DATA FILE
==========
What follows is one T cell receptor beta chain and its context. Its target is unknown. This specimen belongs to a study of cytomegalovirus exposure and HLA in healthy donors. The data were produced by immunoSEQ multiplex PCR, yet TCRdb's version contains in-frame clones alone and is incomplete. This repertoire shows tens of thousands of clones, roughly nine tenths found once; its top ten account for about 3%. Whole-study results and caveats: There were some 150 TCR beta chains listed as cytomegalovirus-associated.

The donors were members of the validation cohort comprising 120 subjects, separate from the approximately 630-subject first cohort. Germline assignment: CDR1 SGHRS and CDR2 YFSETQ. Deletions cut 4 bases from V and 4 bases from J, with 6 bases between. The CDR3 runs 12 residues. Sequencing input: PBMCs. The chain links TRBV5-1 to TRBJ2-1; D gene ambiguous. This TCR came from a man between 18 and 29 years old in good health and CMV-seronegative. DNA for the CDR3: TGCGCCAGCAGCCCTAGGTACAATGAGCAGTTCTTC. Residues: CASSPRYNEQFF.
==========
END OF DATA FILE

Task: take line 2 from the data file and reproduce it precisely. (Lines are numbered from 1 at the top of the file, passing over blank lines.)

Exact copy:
The donors were members of the validation cohort comprising 120 subjects, separate from the approximately 630-subject first cohort. Germline assignment: CDR1 SGHRS and CDR2 YFSETQ. Deletions cut 4 bases from V and 4 bases from J, with 6 bases between. The CDR3 runs 12 residues. Sequencing input: PBMCs. The chain links TRBV5-1 to TRBJ2-1; D gene ambiguous. This TCR came from a man between 18 and 29 years old in good health and CMV-seronegative. DNA for the CDR3: TGCGCCAGCAGCCCTAGGTACAATGAGCAGTTCTTC. Residues: CASSPRYNEQFF.